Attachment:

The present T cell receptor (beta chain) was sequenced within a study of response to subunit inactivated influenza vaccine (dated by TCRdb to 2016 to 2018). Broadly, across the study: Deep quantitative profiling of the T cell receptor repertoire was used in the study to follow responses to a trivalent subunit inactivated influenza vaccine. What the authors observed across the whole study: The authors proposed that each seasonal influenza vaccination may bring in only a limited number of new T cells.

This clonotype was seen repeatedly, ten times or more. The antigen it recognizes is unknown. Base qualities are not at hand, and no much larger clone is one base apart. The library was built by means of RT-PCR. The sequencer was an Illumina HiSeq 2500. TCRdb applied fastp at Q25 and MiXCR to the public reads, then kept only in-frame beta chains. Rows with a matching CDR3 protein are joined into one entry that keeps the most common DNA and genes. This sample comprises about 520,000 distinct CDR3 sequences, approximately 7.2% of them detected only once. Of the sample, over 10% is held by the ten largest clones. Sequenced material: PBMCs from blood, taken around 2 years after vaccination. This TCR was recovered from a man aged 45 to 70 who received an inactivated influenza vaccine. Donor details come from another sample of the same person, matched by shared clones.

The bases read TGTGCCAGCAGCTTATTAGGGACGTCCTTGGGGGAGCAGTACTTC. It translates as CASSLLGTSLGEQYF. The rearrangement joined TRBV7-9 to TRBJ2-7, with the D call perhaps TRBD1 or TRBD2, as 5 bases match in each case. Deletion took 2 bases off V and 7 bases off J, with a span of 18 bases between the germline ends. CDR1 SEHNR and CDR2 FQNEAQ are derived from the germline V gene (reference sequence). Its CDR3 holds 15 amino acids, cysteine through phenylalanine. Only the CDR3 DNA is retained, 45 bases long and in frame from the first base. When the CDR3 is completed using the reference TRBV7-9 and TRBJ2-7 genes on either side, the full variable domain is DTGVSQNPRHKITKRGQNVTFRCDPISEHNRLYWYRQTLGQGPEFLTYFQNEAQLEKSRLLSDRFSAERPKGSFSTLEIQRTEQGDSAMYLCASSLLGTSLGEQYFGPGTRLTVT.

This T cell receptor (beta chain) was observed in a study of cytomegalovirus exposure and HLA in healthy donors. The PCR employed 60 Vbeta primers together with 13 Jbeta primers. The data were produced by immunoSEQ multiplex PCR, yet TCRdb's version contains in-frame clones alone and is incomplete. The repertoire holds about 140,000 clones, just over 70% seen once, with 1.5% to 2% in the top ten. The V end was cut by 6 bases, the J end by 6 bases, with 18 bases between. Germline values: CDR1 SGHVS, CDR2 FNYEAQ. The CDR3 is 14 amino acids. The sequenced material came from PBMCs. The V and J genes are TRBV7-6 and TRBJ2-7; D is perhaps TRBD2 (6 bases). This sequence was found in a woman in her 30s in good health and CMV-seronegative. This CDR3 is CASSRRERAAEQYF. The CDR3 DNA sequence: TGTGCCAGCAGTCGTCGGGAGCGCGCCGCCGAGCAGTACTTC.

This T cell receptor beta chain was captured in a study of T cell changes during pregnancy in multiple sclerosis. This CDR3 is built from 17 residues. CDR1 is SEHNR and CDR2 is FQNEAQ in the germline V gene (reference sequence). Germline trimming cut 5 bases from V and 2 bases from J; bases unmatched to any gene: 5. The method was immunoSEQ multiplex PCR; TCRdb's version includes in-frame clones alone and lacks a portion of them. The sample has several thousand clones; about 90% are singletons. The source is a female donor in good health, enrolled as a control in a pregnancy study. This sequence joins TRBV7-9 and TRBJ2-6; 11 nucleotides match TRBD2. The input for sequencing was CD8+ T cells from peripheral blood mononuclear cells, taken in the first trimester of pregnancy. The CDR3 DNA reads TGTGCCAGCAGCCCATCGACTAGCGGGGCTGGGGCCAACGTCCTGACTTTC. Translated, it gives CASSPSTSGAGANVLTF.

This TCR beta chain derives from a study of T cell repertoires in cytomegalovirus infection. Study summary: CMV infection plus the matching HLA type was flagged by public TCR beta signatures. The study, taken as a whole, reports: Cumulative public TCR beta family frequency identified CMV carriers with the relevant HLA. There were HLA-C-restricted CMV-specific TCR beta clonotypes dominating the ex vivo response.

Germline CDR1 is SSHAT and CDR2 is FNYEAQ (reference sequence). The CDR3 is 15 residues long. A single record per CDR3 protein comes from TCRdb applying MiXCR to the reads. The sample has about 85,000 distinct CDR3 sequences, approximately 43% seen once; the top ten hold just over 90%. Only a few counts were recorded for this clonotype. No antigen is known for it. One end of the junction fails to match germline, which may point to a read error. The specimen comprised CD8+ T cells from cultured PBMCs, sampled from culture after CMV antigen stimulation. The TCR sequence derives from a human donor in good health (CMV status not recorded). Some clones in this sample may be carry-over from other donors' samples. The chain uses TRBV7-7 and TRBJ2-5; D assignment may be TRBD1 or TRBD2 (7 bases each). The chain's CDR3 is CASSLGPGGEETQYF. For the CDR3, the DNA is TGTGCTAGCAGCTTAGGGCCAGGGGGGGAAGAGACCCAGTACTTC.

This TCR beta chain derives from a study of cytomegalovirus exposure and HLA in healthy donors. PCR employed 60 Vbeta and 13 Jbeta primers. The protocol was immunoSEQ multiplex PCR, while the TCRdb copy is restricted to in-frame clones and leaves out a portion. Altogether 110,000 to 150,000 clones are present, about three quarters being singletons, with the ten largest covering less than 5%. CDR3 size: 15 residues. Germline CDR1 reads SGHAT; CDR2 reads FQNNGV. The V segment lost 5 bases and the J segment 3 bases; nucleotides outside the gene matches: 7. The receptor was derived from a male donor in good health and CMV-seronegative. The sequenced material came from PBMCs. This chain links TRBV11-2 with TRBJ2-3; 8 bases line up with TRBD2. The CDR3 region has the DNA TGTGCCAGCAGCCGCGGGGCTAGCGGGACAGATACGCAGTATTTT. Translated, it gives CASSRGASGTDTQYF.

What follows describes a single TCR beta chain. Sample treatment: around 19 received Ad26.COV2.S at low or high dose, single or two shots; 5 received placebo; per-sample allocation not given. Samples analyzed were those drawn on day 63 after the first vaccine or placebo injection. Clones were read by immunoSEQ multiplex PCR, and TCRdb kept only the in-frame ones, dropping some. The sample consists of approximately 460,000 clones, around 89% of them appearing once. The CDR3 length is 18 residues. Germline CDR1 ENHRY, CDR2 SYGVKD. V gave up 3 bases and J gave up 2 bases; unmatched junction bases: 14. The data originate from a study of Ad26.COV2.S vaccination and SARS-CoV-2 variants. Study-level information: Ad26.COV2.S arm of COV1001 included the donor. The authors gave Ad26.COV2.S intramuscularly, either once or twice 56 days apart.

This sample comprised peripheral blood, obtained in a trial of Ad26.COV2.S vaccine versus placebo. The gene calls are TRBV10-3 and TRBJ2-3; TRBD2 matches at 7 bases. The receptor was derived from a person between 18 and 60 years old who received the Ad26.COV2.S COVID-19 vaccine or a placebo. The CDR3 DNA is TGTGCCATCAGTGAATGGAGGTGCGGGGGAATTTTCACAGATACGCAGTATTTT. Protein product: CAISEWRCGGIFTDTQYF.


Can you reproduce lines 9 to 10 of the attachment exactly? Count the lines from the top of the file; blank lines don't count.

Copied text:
What follows describes a single TCR beta chain. Sample treatment: around 19 received Ad26.COV2.S at low or high dose, single or two shots; 5 received placebo; per-sample allocation not given. Samples analyzed were those drawn on day 63 after the first vaccine or placebo injection. Clones were read by immunoSEQ multiplex PCR, and TCRdb kept only the in-frame ones, dropping some. The sample consists of approximately 460,000 clones, around 89% of them appearing once. The CDR3 length is 18 residues. Germline CDR1 ENHRY, CDR2 SYGVKD. V gave up 3 bases and J gave up 2 bases; unmatched junction bases: 14. The data originate from a study of Ad26.COV2.S vaccination and SARS-CoV-2 variants. Study-level information: Ad26.COV2.S arm of COV1001 included the donor. The authors gave Ad26.COV2.S intramuscularly, either once or twice 56 days apart.

This sample comprised peripheral blood, obtained in a trial of Ad26.COV2.S vaccine versus placebo. The gene calls are TRBV10-3 and TRBJ2-3; TRBD2 matches at 7 bases. The receptor was derived from a person between 18 and 60 years old who received the Ad26.COV2.S COVID-19 vaccine or a placebo. The CDR3 DNA is TGTGCCATCAGTGAATGGAGGTGCGGGGGAATTTTCACAGATACGCAGTATTTT. Protein product: CAISEWRCGGIFTDTQYF.